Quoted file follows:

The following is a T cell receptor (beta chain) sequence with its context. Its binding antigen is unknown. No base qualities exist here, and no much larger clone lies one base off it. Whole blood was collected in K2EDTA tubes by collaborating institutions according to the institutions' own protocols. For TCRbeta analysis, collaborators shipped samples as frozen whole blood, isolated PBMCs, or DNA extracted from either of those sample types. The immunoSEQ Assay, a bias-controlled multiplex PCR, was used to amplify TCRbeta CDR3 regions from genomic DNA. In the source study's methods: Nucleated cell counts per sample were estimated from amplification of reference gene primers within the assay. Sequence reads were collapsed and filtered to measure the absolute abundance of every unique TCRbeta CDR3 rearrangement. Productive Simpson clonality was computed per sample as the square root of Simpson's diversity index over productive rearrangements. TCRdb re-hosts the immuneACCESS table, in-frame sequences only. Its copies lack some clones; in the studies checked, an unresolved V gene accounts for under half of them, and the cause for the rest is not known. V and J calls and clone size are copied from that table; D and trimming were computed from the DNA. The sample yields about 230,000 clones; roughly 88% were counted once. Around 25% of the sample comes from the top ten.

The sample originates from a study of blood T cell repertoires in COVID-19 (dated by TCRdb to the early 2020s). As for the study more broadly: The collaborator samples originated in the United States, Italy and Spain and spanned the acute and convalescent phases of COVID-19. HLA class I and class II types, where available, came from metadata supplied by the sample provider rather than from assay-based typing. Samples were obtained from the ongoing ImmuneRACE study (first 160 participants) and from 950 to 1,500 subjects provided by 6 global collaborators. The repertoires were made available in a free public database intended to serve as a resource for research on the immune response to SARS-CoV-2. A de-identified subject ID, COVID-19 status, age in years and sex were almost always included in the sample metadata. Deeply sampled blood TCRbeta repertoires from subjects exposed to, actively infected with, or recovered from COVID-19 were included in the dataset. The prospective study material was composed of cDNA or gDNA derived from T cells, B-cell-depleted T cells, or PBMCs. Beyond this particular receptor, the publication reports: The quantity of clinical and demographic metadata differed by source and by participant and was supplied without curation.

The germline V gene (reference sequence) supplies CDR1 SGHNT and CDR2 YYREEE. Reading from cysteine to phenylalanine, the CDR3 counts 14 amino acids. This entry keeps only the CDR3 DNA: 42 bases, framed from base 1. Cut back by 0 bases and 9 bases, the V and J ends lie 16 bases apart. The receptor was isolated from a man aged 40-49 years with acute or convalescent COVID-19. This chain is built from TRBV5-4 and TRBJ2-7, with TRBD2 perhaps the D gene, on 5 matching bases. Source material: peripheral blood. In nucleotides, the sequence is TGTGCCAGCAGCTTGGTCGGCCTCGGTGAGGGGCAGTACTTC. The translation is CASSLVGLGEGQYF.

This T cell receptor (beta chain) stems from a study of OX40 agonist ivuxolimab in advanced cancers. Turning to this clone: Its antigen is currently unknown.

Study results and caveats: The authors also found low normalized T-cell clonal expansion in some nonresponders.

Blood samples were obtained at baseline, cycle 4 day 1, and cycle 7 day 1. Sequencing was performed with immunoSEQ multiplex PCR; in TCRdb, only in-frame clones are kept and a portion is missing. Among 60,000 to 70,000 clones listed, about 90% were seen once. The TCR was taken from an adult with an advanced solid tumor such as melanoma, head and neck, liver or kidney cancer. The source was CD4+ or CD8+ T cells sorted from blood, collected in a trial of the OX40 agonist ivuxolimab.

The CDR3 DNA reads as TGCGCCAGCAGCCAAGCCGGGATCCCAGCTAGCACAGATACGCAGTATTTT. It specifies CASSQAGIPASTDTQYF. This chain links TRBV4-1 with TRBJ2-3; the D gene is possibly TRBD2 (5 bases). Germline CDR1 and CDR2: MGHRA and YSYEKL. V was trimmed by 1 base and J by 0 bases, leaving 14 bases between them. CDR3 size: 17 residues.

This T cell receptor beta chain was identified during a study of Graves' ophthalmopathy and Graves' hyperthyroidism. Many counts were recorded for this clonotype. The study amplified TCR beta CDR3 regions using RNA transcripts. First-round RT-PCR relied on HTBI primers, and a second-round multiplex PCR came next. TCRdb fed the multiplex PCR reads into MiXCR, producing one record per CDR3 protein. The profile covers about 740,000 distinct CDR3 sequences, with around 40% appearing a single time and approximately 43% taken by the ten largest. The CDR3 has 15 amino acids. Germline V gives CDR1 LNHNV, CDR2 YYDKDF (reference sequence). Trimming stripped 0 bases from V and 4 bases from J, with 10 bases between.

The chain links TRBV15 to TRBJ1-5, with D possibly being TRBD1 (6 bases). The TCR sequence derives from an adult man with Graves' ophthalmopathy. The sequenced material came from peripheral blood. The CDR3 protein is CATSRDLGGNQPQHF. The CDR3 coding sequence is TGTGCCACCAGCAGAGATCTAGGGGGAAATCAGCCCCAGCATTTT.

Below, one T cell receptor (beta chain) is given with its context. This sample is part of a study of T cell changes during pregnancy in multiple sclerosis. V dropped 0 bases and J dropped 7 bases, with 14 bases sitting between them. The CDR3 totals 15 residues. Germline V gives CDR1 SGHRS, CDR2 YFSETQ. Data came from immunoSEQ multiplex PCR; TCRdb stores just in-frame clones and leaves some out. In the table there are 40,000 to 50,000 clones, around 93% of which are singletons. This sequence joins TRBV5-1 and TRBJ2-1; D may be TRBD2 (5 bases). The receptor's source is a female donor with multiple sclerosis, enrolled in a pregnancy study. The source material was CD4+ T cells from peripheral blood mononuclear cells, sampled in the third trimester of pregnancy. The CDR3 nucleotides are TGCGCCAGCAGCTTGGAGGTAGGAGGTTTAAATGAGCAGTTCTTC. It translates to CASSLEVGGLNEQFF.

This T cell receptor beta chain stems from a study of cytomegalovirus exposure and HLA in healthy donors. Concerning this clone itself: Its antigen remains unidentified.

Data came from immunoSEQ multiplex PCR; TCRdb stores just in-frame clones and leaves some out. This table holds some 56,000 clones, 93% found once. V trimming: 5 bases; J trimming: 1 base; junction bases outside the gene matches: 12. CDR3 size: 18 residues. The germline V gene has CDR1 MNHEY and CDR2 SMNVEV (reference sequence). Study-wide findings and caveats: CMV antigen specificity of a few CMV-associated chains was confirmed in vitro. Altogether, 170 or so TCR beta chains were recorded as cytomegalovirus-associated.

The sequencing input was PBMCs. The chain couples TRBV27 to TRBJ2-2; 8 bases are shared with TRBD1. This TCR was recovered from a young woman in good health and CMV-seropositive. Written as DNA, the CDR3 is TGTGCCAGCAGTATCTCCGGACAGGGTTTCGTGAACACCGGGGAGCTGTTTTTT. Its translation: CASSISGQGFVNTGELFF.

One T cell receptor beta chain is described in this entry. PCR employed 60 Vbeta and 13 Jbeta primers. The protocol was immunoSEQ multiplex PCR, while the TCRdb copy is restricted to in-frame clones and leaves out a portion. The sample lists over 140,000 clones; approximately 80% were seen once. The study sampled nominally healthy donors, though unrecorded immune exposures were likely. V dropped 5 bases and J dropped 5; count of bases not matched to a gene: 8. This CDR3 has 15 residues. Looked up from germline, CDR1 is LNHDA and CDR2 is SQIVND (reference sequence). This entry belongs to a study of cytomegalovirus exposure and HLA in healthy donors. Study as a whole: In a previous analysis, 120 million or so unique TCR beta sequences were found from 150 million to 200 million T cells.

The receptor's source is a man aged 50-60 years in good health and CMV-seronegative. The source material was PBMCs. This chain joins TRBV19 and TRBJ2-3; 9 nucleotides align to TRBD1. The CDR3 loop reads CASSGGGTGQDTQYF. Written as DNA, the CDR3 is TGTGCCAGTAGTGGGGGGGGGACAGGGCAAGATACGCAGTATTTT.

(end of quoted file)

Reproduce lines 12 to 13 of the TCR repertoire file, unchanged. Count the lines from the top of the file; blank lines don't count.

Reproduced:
Data came from immunoSEQ multiplex PCR; TCRdb stores just in-frame clones and leaves some out. This table holds some 56,000 clones, 93% found once. V trimming: 5 bases; J trimming: 1 base; junction bases outside the gene matches: 12. CDR3 size: 18 residues. The germline V gene has CDR1 MNHEY and CDR2 SMNVEV (reference sequence). Study-wide findings and caveats: CMV antigen specificity of a few CMV-associated chains was confirmed in vitro. Altogether, 170 or so TCR beta chains were recorded as cytomegalovirus-associated.

The sequencing input was PBMCs. The chain couples TRBV27 to TRBJ2-2; 8 bases are shared with TRBD1. This TCR was recovered from a young woman in good health and CMV-seropositive. Written as DNA, the CDR3 is TGTGCCAGCAGTATCTCCGGACAGGGTTTCGTGAACACCGGGGAGCTGTTTTTT. Its translation: CASSISGQGFVNTGELFF.